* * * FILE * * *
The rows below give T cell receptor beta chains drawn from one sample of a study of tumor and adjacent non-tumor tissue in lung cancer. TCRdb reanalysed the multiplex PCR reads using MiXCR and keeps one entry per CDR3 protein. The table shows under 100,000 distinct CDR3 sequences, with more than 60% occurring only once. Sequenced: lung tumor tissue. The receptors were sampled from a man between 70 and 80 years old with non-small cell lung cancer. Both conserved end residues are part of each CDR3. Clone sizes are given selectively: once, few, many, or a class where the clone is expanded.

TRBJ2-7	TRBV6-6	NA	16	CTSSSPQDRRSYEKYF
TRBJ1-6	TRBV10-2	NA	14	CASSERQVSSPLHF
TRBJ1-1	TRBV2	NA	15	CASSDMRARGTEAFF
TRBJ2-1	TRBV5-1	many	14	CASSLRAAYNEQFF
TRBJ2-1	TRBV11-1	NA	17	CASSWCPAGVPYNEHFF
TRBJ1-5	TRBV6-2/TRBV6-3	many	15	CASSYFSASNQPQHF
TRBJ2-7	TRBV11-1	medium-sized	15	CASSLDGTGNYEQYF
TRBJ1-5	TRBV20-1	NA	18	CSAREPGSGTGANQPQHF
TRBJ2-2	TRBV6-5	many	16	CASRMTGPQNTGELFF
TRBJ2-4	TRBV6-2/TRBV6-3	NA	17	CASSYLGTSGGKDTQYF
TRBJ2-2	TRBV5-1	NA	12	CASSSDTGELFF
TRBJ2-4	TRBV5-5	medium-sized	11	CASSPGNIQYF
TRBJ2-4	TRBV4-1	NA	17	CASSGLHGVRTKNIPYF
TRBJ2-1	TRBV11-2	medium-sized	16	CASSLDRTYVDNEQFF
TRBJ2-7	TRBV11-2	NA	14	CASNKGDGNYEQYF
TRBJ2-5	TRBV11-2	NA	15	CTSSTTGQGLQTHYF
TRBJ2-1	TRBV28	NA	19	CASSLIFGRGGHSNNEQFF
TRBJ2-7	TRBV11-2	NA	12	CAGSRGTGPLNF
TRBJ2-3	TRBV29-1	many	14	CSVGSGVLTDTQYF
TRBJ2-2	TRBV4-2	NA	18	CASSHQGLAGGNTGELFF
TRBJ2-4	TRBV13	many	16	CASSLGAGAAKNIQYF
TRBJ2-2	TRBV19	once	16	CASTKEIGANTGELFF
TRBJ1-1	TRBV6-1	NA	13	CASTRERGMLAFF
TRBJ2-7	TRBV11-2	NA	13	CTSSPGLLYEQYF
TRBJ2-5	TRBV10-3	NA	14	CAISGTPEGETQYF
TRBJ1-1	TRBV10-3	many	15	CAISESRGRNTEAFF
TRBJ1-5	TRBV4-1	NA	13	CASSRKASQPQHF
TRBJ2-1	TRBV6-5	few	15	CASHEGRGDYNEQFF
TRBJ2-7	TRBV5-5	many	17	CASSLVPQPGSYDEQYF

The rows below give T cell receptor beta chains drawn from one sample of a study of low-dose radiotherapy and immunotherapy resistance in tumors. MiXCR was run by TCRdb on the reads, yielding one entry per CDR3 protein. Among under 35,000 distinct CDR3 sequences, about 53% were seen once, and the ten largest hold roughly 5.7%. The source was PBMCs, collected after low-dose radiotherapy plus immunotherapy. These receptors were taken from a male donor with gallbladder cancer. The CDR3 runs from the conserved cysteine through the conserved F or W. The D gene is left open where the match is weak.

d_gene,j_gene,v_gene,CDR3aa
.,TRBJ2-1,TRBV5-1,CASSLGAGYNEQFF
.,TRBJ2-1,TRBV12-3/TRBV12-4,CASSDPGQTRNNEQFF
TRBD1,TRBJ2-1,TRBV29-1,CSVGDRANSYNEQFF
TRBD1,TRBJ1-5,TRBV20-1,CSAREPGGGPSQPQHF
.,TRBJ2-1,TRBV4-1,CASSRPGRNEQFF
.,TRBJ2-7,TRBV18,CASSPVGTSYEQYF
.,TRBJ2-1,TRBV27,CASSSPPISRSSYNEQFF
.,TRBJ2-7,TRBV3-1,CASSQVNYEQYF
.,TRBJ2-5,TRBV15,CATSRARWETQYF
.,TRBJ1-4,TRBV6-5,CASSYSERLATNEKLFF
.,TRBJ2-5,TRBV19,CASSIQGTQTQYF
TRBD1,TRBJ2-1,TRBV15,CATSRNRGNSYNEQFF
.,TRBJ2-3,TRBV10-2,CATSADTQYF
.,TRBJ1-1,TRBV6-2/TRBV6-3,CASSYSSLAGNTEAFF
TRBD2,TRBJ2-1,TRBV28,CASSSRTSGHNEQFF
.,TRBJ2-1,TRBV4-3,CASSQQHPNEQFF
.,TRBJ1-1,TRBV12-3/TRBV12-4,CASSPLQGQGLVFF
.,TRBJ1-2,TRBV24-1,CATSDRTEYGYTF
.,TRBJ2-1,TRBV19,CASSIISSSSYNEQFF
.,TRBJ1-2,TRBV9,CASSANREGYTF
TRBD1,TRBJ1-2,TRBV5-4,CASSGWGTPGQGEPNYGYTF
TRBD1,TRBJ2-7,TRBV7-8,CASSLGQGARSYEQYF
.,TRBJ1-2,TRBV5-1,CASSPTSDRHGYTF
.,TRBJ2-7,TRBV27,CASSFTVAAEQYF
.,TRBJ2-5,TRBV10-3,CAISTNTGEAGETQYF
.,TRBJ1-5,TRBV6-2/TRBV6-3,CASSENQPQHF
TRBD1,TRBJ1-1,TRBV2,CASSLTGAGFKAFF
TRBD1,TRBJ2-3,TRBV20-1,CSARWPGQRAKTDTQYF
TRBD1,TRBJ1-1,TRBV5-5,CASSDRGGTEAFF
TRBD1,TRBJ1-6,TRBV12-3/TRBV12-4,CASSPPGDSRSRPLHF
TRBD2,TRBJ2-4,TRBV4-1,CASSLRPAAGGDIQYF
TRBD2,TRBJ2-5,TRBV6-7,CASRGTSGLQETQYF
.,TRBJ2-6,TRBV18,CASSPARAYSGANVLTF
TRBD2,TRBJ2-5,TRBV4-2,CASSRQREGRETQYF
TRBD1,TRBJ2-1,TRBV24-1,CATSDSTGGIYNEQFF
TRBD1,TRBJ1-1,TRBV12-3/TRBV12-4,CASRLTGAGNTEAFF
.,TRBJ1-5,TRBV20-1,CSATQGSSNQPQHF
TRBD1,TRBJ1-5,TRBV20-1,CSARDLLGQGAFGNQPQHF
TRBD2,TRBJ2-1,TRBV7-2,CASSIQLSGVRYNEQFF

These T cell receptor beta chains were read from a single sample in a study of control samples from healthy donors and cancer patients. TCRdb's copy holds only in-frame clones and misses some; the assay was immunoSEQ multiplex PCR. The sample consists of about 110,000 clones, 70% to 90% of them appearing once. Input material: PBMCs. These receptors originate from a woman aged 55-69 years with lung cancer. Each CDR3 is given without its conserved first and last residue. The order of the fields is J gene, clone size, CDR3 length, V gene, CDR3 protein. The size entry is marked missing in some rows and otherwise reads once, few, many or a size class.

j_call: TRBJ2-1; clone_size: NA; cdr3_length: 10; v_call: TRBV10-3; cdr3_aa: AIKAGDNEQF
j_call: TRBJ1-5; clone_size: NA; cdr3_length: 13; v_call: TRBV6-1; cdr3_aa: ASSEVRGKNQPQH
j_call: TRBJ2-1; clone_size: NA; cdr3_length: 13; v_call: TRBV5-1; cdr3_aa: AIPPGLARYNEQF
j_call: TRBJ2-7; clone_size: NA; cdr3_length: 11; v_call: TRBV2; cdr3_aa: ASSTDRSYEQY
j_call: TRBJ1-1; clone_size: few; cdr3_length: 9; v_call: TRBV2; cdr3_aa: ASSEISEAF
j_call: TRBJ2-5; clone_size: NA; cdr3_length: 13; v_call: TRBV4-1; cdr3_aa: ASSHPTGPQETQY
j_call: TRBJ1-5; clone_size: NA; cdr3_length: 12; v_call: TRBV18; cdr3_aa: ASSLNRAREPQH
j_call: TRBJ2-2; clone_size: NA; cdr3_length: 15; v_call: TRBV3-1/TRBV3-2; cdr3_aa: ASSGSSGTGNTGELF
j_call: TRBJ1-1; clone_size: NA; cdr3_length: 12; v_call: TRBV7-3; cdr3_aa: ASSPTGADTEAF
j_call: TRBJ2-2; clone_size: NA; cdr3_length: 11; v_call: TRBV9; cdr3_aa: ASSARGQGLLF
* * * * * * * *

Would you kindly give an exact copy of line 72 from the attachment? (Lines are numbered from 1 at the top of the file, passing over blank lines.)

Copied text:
These T cell receptor beta chains were read from a single sample in a study of control samples from healthy donors and cancer patients. TCRdb's copy holds only in-frame clones and misses some; the assay was immunoSEQ multiplex PCR. The sample consists of about 110,000 clones, 70% to 90% of them appearing once. Input material: PBMCs. These receptors originate from a woman aged 55-69 years with lung cancer. Each CDR3 is given without its conserved first and last residue. The order of the fields is J gene, clone size, CDR3 length, V gene, CDR3 protein. The size entry is marked missing in some rows and otherwise reads once, few, many or a size class.